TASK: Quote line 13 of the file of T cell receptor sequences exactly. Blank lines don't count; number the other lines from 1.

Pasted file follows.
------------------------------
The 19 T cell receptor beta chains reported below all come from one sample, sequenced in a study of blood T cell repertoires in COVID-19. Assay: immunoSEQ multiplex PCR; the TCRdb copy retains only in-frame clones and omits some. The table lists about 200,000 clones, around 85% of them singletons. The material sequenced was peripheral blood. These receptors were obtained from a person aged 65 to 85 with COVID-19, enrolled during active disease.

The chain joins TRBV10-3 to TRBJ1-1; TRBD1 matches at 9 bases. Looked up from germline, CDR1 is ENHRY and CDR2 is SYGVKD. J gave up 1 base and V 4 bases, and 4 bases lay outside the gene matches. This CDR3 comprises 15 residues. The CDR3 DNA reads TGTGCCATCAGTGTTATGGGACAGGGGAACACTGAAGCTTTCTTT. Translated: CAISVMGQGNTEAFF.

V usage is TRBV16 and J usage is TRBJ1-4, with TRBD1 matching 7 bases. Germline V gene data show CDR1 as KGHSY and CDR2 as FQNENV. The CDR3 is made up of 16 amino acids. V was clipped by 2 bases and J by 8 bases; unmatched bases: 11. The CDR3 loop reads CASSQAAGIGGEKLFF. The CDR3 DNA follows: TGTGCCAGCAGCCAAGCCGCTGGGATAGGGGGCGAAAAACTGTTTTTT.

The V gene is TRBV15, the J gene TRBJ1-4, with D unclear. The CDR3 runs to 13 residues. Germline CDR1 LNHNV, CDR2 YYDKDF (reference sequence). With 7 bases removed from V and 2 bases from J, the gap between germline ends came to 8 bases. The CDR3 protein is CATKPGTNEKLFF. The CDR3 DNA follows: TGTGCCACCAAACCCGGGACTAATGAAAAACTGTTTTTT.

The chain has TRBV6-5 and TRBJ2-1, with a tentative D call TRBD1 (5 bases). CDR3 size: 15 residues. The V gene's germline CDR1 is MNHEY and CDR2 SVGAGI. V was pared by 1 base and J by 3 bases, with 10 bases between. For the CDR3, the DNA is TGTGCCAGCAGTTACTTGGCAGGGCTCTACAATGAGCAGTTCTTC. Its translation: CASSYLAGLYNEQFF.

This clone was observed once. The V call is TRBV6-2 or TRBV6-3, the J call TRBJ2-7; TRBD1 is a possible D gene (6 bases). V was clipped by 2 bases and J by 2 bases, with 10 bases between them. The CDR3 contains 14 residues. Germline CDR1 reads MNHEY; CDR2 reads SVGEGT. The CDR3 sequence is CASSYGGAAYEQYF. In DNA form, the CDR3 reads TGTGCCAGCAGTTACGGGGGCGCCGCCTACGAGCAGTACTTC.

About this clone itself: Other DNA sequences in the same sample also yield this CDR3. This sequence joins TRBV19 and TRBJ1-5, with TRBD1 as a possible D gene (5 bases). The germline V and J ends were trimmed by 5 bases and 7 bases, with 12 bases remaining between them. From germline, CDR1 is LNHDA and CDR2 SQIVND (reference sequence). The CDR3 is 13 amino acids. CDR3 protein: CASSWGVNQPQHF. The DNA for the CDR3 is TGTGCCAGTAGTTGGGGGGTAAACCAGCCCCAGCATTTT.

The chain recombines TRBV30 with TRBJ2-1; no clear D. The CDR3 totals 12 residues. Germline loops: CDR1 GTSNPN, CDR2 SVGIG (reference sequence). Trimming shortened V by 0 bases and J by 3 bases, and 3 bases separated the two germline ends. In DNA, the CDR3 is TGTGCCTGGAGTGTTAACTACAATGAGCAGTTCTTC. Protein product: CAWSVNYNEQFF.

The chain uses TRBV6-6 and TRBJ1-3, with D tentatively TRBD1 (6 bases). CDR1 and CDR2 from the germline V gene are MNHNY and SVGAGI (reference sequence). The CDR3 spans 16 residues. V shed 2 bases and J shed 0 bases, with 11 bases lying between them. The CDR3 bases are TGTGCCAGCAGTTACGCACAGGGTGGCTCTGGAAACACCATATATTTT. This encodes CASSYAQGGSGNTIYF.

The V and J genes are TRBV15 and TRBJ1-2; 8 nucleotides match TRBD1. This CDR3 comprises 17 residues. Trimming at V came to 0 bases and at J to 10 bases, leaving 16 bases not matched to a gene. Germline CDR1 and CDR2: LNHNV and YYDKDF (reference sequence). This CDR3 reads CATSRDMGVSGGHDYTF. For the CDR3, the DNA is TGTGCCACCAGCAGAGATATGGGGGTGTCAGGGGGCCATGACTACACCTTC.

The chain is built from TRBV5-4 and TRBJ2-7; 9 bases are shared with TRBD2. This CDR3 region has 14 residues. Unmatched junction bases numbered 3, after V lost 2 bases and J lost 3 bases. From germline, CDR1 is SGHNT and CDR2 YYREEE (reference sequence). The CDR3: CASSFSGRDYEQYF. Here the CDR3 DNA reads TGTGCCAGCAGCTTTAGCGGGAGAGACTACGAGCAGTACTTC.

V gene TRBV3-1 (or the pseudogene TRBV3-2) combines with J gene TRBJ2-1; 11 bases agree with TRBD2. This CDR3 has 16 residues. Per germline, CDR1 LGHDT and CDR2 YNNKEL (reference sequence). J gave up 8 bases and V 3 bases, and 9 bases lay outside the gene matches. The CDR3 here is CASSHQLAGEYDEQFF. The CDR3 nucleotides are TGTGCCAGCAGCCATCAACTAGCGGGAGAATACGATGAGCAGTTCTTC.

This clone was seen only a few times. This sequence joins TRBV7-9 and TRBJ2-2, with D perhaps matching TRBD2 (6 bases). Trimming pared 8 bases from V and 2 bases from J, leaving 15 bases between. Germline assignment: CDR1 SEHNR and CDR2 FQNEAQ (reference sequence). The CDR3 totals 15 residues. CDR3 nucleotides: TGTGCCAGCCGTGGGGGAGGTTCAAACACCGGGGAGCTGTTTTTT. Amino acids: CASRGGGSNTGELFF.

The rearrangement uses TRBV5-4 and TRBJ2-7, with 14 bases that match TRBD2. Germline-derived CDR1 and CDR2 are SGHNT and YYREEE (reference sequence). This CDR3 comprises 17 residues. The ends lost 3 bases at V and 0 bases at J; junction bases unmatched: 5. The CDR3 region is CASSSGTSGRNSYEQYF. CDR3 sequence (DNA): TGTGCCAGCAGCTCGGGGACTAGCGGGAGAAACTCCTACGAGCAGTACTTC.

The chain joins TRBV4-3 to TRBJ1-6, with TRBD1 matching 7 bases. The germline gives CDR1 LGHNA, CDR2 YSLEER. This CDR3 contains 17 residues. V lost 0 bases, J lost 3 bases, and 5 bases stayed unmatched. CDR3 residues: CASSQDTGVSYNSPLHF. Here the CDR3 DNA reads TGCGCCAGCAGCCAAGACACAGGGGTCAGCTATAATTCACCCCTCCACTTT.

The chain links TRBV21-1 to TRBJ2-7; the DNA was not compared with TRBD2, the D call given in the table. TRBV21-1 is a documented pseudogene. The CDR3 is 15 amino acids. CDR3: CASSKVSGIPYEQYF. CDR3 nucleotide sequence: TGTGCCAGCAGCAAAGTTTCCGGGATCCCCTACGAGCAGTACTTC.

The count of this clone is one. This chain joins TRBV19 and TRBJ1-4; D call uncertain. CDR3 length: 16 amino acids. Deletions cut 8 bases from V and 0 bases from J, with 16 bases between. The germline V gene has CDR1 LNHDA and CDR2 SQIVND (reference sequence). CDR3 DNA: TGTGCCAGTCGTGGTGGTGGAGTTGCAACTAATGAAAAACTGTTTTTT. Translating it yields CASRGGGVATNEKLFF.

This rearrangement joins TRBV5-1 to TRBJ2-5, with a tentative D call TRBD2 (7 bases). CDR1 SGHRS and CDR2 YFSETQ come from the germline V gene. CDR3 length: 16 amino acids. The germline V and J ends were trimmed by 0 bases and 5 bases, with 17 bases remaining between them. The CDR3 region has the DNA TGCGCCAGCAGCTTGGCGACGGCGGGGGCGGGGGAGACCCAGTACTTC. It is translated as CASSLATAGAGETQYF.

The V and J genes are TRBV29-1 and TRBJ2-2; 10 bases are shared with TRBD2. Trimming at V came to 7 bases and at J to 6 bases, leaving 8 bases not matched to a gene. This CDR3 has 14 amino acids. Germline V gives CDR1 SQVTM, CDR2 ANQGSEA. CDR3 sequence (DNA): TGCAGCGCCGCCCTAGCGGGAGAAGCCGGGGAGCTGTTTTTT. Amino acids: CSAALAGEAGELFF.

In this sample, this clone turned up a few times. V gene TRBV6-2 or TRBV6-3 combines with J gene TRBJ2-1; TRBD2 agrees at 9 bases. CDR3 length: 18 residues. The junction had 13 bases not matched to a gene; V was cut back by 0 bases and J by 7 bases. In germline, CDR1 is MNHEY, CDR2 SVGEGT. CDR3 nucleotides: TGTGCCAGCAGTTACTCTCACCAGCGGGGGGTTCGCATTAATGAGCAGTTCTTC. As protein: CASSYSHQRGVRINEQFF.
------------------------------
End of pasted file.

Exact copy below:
This clone was seen only a few times. This sequence joins TRBV7-9 and TRBJ2-2, with D perhaps matching TRBD2 (6 bases). Trimming pared 8 bases from V and 2 bases from J, leaving 15 bases between. Germline assignment: CDR1 SEHNR and CDR2 FQNEAQ (reference sequence). The CDR3 totals 15 residues. CDR3 nucleotides: TGTGCCAGCCGTGGGGGAGGTTCAAACACCGGGGAGCTGTTTTTT. Amino acids: CASRGGGSNTGELFF.